Limited environmental benefits with Euro 7 proposal

For many, the publication of the long-awaited Euro 7 was a large disappointment. The proposal suggests maintaining the Euro 6 standards for tailpipe NOx emissions of 60 mg/km for petrol cars (down from 80 mg for diesel) in its updated standards. Only the limit for carbon monoxide is reduced (from 1000 to 500 mg/km).

One of the main arguments for a lower ambition level comes from the car industry lobby group ACEA. They do not find it economically viable to stop polluting our cities as much. But is it unaffordable when the impact assessment puts the average cost per vehicle to cut toxic emissions by 50% at just €300? The Impact Assessment also shows that this reduction level is achievable with existing technology and requires no engine hardware change. Here are some observations on that cost:

“Despite enjoying record profits, carmakers have sold the Commission a lie that an ambitious Euro 7 is unaffordable,” said Anna Krajinska vehicle emissions and air quality manager at NGO Transport & Environment (T&E).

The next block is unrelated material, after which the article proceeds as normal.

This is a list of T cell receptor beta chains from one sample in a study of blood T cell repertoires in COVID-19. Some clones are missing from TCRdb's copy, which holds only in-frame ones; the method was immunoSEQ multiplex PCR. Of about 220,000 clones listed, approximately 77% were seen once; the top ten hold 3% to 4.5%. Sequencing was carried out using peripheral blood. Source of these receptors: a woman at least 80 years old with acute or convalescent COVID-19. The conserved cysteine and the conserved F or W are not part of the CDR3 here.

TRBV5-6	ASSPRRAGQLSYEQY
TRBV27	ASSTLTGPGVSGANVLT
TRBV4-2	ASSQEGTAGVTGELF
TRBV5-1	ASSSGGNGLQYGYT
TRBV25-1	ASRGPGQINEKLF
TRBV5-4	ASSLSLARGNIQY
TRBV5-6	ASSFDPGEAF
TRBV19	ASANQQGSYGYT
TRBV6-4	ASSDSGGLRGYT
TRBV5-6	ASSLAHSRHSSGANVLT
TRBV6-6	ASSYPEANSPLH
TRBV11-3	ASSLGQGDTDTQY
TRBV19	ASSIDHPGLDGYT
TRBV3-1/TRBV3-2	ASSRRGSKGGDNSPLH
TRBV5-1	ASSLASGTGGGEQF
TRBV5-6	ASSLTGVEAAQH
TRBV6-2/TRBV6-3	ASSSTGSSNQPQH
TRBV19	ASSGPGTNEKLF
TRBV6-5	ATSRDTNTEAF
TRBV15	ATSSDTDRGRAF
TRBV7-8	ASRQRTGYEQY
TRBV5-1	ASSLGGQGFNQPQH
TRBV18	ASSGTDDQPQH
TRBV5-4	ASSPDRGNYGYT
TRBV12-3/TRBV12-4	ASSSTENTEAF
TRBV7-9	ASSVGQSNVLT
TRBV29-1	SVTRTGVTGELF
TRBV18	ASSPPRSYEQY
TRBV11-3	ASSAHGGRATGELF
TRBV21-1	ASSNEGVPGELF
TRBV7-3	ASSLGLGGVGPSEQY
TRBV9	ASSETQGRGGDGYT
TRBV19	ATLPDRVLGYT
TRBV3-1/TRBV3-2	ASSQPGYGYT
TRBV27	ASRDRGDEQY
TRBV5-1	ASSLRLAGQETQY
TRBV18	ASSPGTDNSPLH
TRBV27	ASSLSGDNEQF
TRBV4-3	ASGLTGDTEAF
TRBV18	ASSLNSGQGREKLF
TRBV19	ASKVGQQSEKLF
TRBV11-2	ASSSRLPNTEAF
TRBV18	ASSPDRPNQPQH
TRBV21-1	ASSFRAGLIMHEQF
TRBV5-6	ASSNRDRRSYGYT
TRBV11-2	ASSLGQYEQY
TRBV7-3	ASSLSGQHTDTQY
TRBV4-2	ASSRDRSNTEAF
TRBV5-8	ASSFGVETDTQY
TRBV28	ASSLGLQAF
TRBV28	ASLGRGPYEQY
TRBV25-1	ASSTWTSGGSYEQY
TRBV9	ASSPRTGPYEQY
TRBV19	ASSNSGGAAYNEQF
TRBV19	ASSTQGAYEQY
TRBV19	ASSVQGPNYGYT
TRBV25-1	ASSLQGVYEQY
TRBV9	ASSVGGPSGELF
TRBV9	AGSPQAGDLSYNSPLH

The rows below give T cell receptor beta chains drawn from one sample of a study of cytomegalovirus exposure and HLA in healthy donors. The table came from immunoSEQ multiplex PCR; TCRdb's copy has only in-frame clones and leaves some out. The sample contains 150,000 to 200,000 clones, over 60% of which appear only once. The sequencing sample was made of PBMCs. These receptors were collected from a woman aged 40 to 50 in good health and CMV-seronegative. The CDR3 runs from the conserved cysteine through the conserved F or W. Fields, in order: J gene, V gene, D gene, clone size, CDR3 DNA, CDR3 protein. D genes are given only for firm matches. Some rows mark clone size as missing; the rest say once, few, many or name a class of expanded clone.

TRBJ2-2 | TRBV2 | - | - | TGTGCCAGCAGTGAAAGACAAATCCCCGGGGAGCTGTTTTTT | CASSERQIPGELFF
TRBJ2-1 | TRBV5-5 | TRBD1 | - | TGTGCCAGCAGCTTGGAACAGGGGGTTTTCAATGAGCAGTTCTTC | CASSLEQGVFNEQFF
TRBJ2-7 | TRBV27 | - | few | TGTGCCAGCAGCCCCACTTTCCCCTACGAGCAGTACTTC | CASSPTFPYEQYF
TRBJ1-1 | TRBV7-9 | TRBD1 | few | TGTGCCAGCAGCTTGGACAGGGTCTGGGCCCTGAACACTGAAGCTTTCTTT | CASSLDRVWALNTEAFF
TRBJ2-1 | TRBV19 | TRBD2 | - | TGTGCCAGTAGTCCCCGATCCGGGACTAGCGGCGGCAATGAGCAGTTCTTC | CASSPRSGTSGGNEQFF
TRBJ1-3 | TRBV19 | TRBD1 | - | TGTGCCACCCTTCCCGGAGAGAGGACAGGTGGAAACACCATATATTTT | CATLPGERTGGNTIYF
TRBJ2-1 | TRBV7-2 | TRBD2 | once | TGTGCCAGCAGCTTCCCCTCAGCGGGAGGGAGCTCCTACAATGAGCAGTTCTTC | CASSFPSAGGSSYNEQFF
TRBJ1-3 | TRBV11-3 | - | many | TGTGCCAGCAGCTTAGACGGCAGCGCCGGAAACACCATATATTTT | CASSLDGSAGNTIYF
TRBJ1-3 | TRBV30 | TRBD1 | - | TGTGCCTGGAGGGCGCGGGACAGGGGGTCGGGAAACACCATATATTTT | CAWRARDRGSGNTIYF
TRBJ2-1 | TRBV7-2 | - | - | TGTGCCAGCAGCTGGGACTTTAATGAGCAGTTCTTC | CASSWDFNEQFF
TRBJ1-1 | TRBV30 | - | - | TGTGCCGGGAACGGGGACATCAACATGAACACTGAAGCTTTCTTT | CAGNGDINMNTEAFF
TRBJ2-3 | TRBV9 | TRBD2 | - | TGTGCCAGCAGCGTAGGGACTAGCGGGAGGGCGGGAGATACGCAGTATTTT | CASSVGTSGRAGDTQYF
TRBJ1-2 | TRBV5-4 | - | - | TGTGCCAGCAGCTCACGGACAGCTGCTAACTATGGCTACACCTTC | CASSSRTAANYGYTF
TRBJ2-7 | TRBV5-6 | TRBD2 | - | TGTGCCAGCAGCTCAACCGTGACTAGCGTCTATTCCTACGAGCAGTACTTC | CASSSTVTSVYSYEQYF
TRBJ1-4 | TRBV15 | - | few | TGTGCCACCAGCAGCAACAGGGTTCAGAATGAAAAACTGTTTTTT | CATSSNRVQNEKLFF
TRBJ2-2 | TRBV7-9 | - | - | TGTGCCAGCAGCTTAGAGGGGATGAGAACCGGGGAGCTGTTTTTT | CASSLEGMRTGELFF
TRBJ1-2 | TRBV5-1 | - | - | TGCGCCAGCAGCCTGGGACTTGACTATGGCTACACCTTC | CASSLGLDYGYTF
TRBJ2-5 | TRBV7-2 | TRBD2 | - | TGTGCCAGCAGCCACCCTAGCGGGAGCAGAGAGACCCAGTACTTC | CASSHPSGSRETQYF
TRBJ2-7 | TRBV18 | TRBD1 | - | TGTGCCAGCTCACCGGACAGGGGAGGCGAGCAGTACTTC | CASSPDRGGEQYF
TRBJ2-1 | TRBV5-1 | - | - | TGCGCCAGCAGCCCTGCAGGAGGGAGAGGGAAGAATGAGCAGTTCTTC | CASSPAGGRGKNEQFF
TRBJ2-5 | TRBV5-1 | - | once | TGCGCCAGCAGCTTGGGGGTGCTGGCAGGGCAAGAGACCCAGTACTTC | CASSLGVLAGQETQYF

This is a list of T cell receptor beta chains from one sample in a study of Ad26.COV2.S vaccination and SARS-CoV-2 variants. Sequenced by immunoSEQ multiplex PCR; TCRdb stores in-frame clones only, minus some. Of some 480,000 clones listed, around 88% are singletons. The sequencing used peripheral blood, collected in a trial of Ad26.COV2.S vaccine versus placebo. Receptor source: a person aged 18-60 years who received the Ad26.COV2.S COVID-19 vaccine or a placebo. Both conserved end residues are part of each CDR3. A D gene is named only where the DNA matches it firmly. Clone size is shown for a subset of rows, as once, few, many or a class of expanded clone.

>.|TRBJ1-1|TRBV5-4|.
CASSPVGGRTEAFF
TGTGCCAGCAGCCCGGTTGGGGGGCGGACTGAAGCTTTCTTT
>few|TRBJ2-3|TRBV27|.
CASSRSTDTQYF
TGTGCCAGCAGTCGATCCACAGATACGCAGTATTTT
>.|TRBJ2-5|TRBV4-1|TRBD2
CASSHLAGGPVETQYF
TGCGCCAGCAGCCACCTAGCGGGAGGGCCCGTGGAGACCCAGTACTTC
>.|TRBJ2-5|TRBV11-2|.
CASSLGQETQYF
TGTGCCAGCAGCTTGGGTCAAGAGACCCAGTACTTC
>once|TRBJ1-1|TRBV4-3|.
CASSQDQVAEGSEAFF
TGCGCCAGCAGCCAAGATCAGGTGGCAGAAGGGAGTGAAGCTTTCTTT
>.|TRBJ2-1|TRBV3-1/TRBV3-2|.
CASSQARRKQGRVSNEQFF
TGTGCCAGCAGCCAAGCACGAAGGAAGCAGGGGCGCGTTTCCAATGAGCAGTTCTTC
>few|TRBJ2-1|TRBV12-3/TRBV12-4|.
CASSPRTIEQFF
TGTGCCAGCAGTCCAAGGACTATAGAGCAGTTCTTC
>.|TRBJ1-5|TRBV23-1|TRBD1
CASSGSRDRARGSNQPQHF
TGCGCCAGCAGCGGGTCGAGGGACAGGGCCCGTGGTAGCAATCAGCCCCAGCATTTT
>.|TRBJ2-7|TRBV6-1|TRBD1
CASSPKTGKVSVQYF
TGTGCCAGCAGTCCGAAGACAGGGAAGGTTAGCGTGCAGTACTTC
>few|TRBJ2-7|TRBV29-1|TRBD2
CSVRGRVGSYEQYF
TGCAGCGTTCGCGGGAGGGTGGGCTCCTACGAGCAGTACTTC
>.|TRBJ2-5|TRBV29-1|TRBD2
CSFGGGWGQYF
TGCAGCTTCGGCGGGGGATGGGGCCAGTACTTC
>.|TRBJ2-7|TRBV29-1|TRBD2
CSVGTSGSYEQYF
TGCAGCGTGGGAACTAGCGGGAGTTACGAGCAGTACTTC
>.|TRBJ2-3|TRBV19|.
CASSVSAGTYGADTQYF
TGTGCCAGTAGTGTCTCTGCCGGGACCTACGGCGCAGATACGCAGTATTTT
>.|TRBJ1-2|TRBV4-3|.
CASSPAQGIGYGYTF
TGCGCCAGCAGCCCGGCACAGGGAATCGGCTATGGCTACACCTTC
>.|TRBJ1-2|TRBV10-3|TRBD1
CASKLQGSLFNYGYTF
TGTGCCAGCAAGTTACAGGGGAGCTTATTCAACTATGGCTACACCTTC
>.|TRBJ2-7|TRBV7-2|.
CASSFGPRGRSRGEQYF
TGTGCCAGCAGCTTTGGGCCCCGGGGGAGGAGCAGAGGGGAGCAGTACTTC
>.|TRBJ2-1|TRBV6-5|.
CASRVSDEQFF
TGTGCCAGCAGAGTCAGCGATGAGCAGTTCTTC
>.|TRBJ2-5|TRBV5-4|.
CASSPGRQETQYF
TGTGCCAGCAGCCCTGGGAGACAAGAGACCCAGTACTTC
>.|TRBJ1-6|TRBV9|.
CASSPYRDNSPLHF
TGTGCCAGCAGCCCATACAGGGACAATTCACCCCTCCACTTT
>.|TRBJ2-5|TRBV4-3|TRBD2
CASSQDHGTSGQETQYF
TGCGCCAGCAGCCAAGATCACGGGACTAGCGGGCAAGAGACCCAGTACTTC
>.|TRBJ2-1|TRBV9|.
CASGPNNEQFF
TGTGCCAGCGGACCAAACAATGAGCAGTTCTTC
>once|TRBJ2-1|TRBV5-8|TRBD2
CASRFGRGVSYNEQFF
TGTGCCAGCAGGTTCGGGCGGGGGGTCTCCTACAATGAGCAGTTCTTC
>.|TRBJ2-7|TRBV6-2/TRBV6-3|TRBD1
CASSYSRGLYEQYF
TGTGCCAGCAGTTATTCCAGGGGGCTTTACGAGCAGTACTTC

“Unfortunately, the environmental benefit of the Commission’s proposal is very limited, whereas it heavily increases the cost of vehicles,” said Oliver Zipse, president of the European Automobile Manufacturers’ Association (ACEA) and chief executive of BMW.

T&E has estimated that the new proposal will lead to 100 million new cars sold from when Euro 7 enters into force in 2025 until the ban on ICE vehicles takes effect in 2035. These cars will stay on the roads, polluting our cities for decades to come. This makes even a small contribution per car a massive health problem for years to come, stunting children’s lungs and impacting mortality.

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